With legal sportsbooks set to join the landscape of gambling in Arizona, it’s more imperative than ever for residents and visitors in the state to understand how gambling affects their income tax situation.
Simply put, if you gamble in Arizona and collect significant winnings, the entities you gamble with will withhold part of your winnings for tax purposes. This applies to winnings from the Arizona Lottery and casinos in the state as well. The Arizona Department of Revenue and the IRS consider your gambling winnings taxable income.
While accountants and other financial professionals can provide you with detailed solutions for your exact situations, there are some general guidelines when it comes to gambling and taxes in Arizona.
These include when your winnings qualify for taxes, how to report your winnings, how much to pay, and what you might be able to deduct. All this information is correct only in Arizona and for filing in 2021 for the tax year 2020.
Standard practice across the United States is for casinos, lotteries, and sportsbooks to withhold 25% of your winnings.
They will usually do this if they have your tax information, such as your Social Security number. In the absence of such information, they might withhold up to 28%.
While that could alleviate your liability, it also may not be sufficient. That depends on what rate you pay to the IRS based on all your income for the tax year.
Starting with the tax year 2017, the IRS has a withholding rate of 24% for gambling winnings of $5,000 or more over the course of a tax year.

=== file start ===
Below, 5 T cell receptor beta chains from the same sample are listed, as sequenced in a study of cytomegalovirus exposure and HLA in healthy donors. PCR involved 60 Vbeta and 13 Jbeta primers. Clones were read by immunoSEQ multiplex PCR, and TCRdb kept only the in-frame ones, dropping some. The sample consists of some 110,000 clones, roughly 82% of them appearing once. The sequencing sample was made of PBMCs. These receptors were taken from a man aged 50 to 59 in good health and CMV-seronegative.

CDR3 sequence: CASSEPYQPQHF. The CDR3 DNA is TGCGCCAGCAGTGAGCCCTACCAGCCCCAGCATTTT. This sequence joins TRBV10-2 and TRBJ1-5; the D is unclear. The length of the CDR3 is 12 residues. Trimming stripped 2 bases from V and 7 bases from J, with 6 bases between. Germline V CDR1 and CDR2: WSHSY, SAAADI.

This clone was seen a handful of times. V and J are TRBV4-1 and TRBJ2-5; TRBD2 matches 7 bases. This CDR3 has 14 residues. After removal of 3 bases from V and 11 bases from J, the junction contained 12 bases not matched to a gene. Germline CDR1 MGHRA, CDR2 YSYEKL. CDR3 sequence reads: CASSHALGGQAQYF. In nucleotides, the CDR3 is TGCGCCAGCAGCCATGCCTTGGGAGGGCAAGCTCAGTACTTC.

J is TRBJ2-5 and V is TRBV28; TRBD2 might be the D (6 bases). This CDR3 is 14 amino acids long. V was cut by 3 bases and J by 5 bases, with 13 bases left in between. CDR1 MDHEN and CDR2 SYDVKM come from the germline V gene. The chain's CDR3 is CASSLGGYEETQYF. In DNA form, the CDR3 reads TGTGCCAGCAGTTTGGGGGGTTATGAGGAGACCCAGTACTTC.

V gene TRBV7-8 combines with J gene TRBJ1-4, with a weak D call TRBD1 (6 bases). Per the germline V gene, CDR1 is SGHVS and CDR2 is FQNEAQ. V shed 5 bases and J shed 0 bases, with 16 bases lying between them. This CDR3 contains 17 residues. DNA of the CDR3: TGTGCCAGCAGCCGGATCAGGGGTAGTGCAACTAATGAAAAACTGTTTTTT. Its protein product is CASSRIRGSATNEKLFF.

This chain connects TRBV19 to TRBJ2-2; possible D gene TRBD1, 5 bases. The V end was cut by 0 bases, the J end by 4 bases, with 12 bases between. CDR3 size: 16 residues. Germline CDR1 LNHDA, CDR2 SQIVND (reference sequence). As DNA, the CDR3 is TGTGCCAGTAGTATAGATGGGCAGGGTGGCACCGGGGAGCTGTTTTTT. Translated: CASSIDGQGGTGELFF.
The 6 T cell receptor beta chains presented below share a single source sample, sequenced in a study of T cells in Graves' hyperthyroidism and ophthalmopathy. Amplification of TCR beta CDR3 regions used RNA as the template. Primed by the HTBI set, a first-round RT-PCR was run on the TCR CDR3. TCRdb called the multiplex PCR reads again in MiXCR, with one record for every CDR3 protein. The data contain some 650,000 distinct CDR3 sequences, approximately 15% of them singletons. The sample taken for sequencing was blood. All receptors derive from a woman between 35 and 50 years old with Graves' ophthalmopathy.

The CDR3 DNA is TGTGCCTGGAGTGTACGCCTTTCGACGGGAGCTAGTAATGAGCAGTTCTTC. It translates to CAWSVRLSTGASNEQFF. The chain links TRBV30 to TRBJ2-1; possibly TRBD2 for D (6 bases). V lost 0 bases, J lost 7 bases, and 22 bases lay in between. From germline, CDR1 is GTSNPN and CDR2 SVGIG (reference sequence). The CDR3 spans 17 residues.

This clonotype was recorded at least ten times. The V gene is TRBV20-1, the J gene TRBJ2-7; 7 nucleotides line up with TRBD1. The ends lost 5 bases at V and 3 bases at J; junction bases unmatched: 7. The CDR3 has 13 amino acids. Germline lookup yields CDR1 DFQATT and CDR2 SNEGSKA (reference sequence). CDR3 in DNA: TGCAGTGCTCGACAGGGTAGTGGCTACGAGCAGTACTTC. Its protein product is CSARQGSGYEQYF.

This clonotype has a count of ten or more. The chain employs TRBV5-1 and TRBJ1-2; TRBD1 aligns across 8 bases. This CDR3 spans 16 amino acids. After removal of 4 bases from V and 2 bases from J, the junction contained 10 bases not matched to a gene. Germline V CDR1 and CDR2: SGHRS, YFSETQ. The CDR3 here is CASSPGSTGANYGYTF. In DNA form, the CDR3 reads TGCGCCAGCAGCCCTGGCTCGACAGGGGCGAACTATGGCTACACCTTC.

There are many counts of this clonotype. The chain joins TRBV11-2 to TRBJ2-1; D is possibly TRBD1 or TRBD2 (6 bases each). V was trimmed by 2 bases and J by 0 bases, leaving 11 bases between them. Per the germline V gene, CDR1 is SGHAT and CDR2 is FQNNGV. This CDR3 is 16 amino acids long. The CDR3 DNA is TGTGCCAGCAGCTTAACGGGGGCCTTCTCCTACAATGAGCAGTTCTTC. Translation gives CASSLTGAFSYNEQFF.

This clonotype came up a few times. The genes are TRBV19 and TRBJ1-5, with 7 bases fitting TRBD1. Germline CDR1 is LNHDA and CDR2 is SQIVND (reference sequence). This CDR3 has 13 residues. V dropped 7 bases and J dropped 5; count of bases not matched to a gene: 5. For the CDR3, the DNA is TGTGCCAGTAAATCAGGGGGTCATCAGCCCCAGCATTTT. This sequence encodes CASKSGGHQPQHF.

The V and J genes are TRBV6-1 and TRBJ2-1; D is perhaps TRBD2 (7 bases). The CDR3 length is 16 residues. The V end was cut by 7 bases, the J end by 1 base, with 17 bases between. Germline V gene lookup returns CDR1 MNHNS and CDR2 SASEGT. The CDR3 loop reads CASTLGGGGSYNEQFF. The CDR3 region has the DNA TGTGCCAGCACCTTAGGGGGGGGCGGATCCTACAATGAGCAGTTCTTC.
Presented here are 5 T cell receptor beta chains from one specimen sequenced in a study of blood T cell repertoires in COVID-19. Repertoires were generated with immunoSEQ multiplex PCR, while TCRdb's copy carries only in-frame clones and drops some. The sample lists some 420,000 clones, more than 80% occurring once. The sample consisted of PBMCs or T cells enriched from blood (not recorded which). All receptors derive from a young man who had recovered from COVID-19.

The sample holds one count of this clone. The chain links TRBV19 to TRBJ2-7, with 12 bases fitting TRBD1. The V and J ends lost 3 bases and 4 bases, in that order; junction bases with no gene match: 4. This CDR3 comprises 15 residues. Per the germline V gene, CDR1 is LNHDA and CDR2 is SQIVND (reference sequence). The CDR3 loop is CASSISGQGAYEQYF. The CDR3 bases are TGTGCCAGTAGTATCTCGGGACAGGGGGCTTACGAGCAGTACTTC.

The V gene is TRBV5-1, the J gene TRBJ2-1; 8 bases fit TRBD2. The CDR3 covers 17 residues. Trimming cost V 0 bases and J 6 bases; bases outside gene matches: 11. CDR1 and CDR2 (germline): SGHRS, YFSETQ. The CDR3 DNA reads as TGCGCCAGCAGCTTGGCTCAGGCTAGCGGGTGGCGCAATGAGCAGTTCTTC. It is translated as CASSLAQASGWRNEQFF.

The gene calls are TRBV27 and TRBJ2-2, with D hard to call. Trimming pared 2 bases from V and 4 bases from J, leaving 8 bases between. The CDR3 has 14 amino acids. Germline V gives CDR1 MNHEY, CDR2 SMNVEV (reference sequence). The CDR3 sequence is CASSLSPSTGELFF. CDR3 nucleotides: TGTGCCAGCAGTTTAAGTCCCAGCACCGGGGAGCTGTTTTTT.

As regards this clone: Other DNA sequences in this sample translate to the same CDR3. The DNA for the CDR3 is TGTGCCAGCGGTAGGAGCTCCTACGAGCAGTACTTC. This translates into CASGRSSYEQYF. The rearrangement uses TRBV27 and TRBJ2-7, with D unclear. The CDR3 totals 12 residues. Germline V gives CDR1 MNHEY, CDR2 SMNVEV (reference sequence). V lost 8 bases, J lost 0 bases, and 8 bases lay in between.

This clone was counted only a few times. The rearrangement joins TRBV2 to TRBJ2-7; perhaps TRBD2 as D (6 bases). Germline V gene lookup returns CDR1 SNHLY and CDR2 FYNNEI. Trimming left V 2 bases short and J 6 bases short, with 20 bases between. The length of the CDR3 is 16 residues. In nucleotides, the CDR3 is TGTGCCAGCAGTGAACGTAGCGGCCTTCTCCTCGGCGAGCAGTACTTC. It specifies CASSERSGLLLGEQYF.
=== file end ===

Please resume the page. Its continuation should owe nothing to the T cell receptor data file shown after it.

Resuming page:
Understand this is a cumulative total for the entire year. Qualifying winnings may include but aren’t limited to:
How do you report your gambling winnings and any amounts withheld to the IRS? In this case, Form W-2G, Certain Gambling Winnings is your best friend. It provides you and the IRS with the specific amounts on both your income and withholdings for the year from each specific gambling company.
If you had gambling winnings from more than one place during the year, you should get a separate W-2G form from each. While it’s your responsibility to make sure the gambling companies have the correct and necessary information, it’s on them to fill this form out and get it to you.
Gambling companies will send you a W-2G if your cumulative winnings for the year are within the following parameters:
After you’ve received all the pertinent Form W-2Gs, you have everything you need to report your gambling income and withholding for the year to the IRS.
As the lottery and tribal casinos in the state automatically withhold part of your winnings in accordance with gaming compacts and the law, your tax liability might already be covered. Therefore, there’s no benefit to underreporting your income. Risks include inviting an audit with possible consequences including fines and interest.
Reporting your gambling activity for the year to the IRS is quite simple.
When you report your activity, it’s crucial to remember that your winnings and withholding are what the IRS is interested in. Whether you made a profit gambling during the year is completely irrelevant.
Some taxpayers make the mistake of assuming that if they didn’t make a profit, they don’t need to report their winnings. Think of your gambling winnings like your gross wages from your employer. You have to report those amounts, not just the profit if you made any.
To do this, gather all your W-2Gs, if you have more than one for the year. The figures in Box 1 and Box 4 on each form are what you’re after. Box 1 is your winnings for the year. If you have more than one W-2G, add up all the Box 1 figures. Then, put that sum down on your IRS Form 1040, Schedule 1 as “Other Income.” Next, add it to other non-W2 employment sources of income you may have had from the year that qualify as “Other Income” on Line 8 of your Form 1040. You’ve now reported your winnings for the year.